I’m thinking still about worship and its Koine Greek antecedent word-concepts. From Roy Lanier of yesteryear, fast forward a few years. [This post continues thoughts from two days ago.]
Max Lucado once exhorted, “Live your liturgy.”¹ In reading that, the high-church liturgists may feel validated, and we all may feel somewhat justified in continuing our patterns when we read Lucado’s words. After all, pretty much all of us have liturgies. Yet I think the point was that discipleship through the week is also significant. If we could be more consistent, things would be better. Here’s my extrapolation on Lucado’s admonition:
If you’re going to do worship in Q style, live in that style. Or if you worship in Z style or Y style, live in that style.
You might think there would be more connection between life and the unimportant (in some cases, silly) liturgies pretty much all of us experience on a weekly basis. From mountain church to sea-level church to rolling-hills church — it doesn’t matter how “high” or “low” your tradition is — our corporate patterns are, way too often, just so much fluff.
And we fiddle while Rome burns. Our lives are pathetic. We really don’t live “up to snuff” (that’s redneck for “consistent with standards”) with any of our would-be-transformative Sunday “worship” activities.
Something needs to be re-calibrated. We could either cease trying to engage in so-called worship activities, or we could try to bring the other 117.5 waking hours a week into harmony.
Essentially, some cognitive consonance in this sphere would be nice — and highly advisable from the eternal perspective.
Now, to move from the inspirational-yet-human to the specifically God-breathed . . .
Romans 12 tends to come up in worship discussions among enlightened Christian-types. Romans 12, however, does not deal with worship, strictly speaking. The noun here is not “proskuneo.” It’s “latreian,” a cognate of “latreuo” which speaks of sacrificial ministry (think animal sacrifice, then transfer that to the NC). The Theological Dictionary of the New Testament (“Little Kittel”) reports these bits:
- latreian is used 9x in the Septuagint (Greek Old Testament) and “refers generally to cultic worship”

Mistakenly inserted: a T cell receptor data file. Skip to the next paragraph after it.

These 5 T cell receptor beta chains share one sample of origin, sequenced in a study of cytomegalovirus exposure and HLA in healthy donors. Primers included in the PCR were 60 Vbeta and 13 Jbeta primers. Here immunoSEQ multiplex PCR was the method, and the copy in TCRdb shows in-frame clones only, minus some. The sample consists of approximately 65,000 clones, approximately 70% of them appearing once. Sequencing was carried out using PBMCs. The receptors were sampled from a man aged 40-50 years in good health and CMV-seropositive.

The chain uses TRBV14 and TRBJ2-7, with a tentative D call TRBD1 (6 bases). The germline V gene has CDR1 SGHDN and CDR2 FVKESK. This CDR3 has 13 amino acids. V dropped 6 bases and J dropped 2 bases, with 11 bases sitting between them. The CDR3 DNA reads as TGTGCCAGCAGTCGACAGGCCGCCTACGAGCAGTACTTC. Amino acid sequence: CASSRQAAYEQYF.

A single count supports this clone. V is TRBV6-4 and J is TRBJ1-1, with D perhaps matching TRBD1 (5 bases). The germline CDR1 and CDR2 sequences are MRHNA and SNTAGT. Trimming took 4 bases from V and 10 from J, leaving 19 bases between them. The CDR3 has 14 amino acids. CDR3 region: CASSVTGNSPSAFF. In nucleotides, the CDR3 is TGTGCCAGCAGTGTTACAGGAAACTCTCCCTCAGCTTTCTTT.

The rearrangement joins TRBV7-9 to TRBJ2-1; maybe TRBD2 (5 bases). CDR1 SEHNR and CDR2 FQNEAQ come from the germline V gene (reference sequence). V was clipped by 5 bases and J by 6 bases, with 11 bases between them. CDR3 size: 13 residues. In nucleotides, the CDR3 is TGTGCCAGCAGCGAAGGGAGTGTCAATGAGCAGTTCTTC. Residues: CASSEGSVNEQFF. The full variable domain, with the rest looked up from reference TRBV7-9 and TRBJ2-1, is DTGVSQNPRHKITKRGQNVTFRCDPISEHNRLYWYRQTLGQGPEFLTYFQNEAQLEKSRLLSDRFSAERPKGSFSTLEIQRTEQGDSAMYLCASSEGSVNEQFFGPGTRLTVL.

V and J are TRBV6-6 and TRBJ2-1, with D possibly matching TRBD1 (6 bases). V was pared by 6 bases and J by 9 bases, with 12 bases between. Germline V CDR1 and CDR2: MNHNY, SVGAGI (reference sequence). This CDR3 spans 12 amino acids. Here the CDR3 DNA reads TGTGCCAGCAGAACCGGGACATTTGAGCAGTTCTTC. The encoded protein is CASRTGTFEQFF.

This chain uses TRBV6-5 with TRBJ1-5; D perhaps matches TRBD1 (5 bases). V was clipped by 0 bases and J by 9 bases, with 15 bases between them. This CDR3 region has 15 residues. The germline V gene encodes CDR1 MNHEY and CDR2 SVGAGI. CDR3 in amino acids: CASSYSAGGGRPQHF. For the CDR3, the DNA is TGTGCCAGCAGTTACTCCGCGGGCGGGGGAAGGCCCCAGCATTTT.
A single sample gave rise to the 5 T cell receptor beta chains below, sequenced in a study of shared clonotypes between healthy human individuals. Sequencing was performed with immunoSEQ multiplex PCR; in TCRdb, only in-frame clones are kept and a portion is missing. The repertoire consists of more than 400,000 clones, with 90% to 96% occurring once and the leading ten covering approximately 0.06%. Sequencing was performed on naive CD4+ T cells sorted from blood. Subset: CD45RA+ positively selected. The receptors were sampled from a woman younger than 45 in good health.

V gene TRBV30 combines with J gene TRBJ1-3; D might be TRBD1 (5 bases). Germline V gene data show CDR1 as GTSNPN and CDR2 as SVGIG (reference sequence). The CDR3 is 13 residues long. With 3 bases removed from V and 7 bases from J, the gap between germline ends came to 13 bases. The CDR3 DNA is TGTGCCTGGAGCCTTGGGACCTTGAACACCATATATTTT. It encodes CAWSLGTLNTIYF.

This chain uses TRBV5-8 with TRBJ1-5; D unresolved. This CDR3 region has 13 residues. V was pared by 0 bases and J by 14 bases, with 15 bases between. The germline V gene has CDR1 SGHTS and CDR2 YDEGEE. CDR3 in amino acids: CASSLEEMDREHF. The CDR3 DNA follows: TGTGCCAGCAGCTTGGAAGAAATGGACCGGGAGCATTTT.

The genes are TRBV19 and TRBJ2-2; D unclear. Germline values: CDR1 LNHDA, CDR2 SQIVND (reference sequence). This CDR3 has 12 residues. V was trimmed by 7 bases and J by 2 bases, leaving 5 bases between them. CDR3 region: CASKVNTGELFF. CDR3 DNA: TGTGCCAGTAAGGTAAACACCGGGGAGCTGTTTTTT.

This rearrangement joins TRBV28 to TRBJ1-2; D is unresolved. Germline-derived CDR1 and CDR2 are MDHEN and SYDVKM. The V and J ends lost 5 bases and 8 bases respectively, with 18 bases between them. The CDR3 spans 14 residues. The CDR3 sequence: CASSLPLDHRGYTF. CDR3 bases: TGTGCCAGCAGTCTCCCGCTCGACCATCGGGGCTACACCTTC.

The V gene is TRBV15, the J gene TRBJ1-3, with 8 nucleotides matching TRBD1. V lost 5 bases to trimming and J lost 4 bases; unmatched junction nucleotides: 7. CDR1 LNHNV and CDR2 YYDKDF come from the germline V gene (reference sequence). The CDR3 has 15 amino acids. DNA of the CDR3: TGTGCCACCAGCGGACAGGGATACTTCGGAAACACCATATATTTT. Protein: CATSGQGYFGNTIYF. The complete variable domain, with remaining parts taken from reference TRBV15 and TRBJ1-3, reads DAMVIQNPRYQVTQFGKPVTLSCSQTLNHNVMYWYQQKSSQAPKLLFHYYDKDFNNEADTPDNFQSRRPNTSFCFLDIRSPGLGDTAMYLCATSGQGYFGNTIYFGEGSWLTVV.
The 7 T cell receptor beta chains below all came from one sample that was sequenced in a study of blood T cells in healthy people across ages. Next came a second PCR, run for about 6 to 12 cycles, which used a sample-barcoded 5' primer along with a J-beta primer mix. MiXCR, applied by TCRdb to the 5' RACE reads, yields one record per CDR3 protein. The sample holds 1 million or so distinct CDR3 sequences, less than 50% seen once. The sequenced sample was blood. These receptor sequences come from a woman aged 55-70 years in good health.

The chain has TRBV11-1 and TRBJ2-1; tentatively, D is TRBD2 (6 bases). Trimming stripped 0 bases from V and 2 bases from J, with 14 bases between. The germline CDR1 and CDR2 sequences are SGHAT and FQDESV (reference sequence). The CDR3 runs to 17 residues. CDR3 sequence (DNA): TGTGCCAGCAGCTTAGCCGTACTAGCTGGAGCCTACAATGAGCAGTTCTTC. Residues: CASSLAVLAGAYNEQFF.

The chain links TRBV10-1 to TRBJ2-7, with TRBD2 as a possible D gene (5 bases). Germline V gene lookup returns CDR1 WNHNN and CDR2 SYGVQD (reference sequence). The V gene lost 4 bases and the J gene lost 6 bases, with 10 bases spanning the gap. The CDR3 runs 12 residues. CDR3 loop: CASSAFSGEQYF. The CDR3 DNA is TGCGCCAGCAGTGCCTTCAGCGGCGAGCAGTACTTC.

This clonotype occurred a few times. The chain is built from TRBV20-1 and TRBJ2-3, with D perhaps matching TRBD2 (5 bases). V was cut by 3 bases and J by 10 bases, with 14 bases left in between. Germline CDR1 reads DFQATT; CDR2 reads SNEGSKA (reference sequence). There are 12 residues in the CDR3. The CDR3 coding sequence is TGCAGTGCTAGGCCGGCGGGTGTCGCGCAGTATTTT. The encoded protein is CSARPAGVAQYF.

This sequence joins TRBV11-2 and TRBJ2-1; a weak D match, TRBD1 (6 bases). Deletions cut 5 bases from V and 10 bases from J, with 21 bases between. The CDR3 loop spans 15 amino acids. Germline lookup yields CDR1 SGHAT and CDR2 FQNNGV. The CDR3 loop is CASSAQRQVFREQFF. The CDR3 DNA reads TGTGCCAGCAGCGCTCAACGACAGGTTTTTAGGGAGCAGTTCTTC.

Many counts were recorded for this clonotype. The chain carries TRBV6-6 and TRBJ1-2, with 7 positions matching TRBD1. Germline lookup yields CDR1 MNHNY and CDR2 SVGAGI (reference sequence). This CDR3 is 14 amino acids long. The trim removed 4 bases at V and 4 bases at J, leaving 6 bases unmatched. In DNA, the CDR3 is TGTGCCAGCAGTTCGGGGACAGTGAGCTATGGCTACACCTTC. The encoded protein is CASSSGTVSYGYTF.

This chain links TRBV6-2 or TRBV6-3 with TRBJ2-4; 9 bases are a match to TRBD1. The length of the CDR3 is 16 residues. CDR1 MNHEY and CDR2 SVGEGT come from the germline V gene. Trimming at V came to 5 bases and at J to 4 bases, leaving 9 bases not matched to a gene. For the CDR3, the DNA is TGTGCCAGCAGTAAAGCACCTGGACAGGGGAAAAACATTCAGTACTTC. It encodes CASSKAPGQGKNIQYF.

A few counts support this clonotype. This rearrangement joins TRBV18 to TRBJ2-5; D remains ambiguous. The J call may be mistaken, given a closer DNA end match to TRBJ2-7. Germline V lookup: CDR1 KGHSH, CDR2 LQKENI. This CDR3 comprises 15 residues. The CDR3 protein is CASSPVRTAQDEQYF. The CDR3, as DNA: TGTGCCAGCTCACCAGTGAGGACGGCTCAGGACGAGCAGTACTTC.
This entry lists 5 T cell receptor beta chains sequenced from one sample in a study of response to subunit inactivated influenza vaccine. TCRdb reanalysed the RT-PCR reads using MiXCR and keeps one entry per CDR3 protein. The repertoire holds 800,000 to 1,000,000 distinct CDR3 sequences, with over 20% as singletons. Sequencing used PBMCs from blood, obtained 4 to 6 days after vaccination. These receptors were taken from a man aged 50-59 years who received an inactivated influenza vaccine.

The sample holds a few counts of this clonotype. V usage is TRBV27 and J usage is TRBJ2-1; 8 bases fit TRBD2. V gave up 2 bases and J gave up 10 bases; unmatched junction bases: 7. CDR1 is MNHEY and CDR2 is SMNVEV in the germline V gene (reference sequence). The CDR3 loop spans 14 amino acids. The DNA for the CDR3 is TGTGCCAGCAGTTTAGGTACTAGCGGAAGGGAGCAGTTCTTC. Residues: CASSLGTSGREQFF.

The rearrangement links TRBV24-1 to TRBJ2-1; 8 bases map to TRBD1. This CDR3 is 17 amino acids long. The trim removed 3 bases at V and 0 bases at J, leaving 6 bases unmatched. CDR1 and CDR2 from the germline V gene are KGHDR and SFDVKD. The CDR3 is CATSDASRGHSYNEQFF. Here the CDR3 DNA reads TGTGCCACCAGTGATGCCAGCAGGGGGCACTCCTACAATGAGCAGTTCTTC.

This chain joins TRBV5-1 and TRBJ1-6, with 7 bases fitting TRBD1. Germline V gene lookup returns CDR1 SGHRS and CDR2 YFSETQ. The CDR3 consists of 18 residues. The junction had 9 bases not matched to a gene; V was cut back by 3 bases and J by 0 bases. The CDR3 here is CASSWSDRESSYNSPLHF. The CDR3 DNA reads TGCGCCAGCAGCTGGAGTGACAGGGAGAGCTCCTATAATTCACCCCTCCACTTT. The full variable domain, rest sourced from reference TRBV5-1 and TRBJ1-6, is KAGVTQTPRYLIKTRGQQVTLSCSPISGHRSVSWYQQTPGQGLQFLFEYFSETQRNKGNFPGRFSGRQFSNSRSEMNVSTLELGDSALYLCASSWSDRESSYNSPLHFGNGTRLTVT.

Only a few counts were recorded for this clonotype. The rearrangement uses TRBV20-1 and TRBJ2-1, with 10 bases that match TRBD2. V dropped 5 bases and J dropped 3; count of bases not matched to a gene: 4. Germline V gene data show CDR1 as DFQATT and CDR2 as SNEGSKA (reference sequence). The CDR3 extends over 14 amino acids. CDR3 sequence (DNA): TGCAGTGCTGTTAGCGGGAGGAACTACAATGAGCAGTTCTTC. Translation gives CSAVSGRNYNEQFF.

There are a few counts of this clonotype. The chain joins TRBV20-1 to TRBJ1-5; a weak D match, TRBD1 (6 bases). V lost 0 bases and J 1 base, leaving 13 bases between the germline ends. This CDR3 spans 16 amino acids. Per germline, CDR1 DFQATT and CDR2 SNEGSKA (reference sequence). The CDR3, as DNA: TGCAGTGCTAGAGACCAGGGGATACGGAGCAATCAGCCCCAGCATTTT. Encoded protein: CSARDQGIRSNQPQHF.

- a connection exists with OT priestly service and douleuein (general service)
- in the ancient Philo’s writings, this word is said to “embrace the ministry of virtue and spiritual service to God” — wonder if the oft-cited Philo is why some English versions translated “logiken” as “spiritual”?
Etymologically related to the above, the root latron means, roughly, “to work for reward” and “to serve.” This, friends, is an idea quite distinct from the meaning carried in the word proskuneo, which means “kiss toward.” Proskuneo connotes bowing, obeisance, and reverential homage shown toward another, greater being.
The expression in Rom. 12:1 is logiken latreian; logiken is a relatively uncommon biblical word and could be said to have spawned our word “logical.” Latreian is also uncommon in this particular form. Its basic meaning is “service rendered for hire, ministration,” and it further is said to be related to the likes of Levitical priestly service.
Robertson’s Word Pictures gives this further insight:
Which is your reasonable service (ten logiken humon latreian). “Your rational (spiritual) service (worship).” For latreia, see on Romans 9:4 . Logiko is from logo, reason. The phrase means here “worship rendered by the reason (or soul).”
I think Robertson may be affected by church tradition here in linking “service” with “worship”; I do not not see anything directly vertical, i.e., human-to-God, in Rom. 12:1. I rather think Paul is suggesting that offering ourselves becomes, rationally (or even figuratively?) speaking, the New equivalent of Old priestly service. Logiken ≈ logical ≈ rational, and latreian ≈ horizontal service, not vertical worship. Assuming I’m right, this verse is not about worship per se but is about Christian living more generally. Worship, after all, was never halted, but animal sacrifices were.
Paul is saying, I am convinced, that when we offer our whole selves to God, the resulting “sacrifice,” so to speak, becomes the equivalent of the priestly service that is no longer a part of how we approach God.
¹ Here, although I highly doubt Lucado had this level of zing in mind when he wrote his phrase, I’ll acknowledge my bias against the high church. The disconnect between corporate worship and life is exaggerated when the corporate worship is in a dead language.
By the way, the term “high church” is inherently questionable, as though other ways and means exist on a lower, undignified plane. This reminds me of another inherently questionable term: “Reformed.” Yeah, I know that things needed drastic reforming in the time of Luther and Calvin, but the use of “reformed” today seems to imply a progress, a development, a reformation that no longer reflects the situation. Today, there is not just one church institution that is reforming, or that needs reforming. We all need reforming — certainly including the “Reformed” ones — and many other groups at least make efforts at reforming along the way.